My First Monsoon (and Rain Dance!)
When I envisioned my return to Delhi, I had images in my mind of a city transformed into a lush, green jungle by the annual monsoon. Every night, I imagined, I would hear raindrops pitter-pattering away on the roof, and every morning I would awaken to a city washed fresh and clean by the previous night’s rains. Maybe I would even spot a few tropical birds having their morning baths in the crystal-clear dewdrops that had not yet been evaporated by the sun’s first rays.
When I actually arrived in Delhi, though, aside from a few murky puddles and the oppressive humidity that hung in the air, there was little sign of any rain. Friends and family told us that the rains had begun, but that the showers were short-lived and sporadic. Apparently, Delhi’s monsoons have been like this for the past few years – there is an occasional, noteworthy shower or storm, but otherwise the rains are disappointing and inadequate for those who rely on the water to ensure healthy crops and good harvests, and to bring some relief from the otherwise sultry weather.
There have been one or two impressive storms in Delhi since I arrived. One evening there was a fantastic thunderstorm that awoke me from a
lazy late-afternoon nap by slamming our balcony door shut. For at least an hour there was a constant rumble of thunder, and the sky was illuminated by lightning flashes every thirty seconds or so. A few days ago, too, we had a slow and steady rain that lasted for half of the day. It cooled the city down considerably, but also left some remarkable, lake-like puddles (one of which Amrit and I almost got stuck in as we were driving behind Humayun’s Tomb. I swear the tires of the Gypsy were completely submerged! We were lucky to not have to wade out of there.) Aside from these few instances, though, the city remains dry on most days, and Delhiites continue to stare imploringly at the clouds that appear to be laden with rain, but that refuse to let slip all but a few meager drops.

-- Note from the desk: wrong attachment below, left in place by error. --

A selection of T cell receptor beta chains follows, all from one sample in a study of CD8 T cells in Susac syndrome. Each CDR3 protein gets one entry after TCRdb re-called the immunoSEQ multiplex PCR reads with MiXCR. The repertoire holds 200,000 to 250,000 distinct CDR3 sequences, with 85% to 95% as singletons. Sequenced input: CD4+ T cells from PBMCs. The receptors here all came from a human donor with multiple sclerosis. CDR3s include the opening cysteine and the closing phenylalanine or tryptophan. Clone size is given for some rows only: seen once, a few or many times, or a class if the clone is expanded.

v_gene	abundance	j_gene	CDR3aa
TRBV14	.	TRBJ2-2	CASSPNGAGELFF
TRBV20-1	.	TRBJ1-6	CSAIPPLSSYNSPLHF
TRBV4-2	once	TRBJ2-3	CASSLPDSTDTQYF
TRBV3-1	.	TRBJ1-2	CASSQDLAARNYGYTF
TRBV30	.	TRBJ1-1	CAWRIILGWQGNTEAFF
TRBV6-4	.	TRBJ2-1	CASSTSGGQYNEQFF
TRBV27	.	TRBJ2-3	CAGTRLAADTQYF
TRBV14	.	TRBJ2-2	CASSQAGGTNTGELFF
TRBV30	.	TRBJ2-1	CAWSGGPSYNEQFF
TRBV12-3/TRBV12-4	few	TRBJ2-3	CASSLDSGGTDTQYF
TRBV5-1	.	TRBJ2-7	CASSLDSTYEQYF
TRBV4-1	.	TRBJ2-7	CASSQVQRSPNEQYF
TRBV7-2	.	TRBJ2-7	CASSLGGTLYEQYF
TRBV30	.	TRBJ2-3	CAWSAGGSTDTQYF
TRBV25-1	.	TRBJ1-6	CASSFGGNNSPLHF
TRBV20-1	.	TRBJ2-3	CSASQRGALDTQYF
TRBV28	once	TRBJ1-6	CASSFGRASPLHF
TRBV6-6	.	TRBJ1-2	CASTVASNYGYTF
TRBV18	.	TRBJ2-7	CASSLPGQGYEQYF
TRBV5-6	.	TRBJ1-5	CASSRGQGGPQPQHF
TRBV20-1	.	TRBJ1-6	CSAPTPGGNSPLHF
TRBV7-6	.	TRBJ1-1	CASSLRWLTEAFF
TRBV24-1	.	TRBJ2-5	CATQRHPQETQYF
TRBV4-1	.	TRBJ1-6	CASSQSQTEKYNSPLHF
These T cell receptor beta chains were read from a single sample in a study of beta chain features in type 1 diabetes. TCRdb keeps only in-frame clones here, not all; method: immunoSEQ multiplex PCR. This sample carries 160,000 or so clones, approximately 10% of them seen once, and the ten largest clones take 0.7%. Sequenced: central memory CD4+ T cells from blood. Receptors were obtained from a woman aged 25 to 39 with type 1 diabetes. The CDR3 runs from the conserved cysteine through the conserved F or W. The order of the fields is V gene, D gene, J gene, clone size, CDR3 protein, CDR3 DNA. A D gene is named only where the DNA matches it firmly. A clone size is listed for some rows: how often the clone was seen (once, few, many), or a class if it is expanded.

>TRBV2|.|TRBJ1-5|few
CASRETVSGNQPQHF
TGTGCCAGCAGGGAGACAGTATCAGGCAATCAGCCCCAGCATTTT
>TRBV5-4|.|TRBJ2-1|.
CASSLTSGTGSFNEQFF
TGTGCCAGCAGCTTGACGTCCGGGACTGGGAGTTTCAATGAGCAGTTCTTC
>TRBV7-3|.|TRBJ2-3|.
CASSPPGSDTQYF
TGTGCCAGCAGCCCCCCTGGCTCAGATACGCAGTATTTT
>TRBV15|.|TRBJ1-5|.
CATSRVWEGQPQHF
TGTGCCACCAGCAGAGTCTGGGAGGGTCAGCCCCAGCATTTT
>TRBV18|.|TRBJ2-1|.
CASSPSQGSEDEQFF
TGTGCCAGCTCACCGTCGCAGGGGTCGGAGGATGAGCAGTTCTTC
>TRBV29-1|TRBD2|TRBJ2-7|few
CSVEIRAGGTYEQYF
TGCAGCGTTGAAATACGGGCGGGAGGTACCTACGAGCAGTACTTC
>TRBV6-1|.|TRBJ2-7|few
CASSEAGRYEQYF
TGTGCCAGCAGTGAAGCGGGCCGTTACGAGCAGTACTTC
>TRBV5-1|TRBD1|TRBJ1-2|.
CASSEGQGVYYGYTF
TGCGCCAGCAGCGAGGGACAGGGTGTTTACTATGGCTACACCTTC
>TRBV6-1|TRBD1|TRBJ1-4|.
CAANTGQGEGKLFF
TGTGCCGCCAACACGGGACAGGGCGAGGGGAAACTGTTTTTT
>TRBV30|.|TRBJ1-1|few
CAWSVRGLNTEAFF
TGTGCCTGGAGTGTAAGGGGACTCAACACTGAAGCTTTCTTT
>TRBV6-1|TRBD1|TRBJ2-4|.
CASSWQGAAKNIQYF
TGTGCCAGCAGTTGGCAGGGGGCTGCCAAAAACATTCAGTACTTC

But, as I discovered this past weekend, the well-to-do of Delhi aren’t content to sit by idly waiting for the rains. Instead, they make their own rain – and then they dance!
This is called (not surprisingly) a Rain Dance. Apparently there are always a handful of Rain Dance parties during the summer and monsoon seasons. Basically, there’s a DJ or some kind of music, a dance floor, and an overhead sprinkler-system rigged up to simulate a monsoon shower, and douse party-goers with gallons and gallons of water as they dance. (Okay, so this probably isn’t the most environmentally-conscious kind of party, but my, was it fun…)
On Saturday I went to Delhi Gymkhana Club’s annual Rain Dance with Amrit and my mother-in-law. The main lawn, where the dance was held, was set up beautifully with coordinating yellow and green table sets, and strands of twinkling lights decorating all of the trees.
I had such a blast dancing with Amrit in the “rain”. We had to cuff our jeans, remove our sandals, and dance barefoot, because the water on the dance floor was already up to our ankles, and more continued to pour down by the minute! We danced with kids and old folks alike to Bollywood remixes, and I even caught a few snippets of Pitbull, Usher, and Justin Bieber songs thrown into the mix. And, to add to all of that, I even won a prize for having traveled from overseas – a set of ceramic mugs that we used to drink our coffee the following morning.
I’m still anxiously awaiting the full onslaught of the monsoon in Delhi, but until then, I’m happy to keep dancing away in this newly discovered kind of “rain”.